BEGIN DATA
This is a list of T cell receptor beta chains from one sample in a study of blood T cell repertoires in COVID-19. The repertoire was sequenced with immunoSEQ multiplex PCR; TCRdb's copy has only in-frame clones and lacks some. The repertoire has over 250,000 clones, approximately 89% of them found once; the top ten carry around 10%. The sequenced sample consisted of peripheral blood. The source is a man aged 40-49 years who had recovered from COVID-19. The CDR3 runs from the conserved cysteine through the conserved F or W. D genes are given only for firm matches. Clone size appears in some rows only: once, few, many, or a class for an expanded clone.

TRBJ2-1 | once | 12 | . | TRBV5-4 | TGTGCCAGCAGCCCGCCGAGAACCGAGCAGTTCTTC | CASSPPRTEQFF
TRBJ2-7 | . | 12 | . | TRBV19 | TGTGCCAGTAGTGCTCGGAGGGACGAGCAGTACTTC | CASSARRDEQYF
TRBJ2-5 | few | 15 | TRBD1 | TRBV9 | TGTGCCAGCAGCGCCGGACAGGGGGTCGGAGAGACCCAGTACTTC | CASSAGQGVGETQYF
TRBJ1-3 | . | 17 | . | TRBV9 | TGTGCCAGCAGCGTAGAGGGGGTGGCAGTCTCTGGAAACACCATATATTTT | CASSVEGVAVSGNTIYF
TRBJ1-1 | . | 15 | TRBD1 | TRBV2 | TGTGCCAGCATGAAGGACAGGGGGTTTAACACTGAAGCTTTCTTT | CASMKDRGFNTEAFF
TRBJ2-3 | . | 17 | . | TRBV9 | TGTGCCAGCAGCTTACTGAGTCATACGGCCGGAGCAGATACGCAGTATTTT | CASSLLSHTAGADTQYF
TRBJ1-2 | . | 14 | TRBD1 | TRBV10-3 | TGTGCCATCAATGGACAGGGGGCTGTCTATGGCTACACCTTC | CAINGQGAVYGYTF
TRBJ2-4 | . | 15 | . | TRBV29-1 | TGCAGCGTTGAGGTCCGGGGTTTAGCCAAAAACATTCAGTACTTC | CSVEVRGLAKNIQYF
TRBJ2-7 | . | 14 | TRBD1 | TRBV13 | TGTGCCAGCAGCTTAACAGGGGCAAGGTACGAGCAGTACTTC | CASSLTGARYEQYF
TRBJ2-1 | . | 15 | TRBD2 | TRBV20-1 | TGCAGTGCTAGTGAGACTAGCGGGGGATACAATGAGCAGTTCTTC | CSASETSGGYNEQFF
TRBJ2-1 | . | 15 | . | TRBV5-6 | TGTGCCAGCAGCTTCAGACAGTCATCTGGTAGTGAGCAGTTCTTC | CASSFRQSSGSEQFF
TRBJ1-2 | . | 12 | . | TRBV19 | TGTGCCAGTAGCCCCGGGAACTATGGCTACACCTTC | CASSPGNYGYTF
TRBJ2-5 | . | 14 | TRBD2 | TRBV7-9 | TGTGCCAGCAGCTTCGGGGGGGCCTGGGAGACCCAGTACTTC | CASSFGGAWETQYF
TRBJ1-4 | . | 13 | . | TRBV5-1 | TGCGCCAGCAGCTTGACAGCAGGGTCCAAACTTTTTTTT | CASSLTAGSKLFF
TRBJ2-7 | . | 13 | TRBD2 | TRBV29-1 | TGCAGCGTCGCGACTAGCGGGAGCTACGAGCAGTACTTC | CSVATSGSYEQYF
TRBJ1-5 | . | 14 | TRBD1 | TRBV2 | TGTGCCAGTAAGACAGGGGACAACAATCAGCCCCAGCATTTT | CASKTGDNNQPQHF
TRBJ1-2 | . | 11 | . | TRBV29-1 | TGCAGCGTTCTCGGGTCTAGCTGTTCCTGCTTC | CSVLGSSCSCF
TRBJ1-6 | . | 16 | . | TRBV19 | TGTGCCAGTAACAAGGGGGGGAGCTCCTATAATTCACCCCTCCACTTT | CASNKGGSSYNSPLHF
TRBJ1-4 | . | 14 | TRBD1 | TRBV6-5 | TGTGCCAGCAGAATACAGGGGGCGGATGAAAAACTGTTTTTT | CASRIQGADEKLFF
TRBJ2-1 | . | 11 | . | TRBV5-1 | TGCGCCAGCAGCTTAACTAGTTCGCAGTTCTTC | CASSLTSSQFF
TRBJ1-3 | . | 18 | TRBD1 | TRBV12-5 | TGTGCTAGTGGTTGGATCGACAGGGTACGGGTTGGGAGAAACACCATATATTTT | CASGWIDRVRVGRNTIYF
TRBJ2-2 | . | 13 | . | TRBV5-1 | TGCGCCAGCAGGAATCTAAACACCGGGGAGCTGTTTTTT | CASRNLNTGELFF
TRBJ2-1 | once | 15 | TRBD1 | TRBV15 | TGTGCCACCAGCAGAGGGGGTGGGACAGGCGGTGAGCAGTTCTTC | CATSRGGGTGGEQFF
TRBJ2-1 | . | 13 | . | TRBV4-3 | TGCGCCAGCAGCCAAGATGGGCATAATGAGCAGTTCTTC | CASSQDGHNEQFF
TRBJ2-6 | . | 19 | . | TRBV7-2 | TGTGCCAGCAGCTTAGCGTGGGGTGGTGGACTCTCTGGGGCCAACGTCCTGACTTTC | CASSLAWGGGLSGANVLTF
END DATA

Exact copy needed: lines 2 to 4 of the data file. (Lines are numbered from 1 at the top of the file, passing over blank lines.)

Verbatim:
TRBJ2-1 | once | 12 | . | TRBV5-4 | TGTGCCAGCAGCCCGCCGAGAACCGAGCAGTTCTTC | CASSPPRTEQFF
TRBJ2-7 | . | 12 | . | TRBV19 | TGTGCCAGTAGTGCTCGGAGGGACGAGCAGTACTTC | CASSARRDEQYF
TRBJ2-5 | few | 15 | TRBD1 | TRBV9 | TGTGCCAGCAGCGCCGGACAGGGGGTCGGAGAGACCCAGTACTTC | CASSAGQGVGETQYF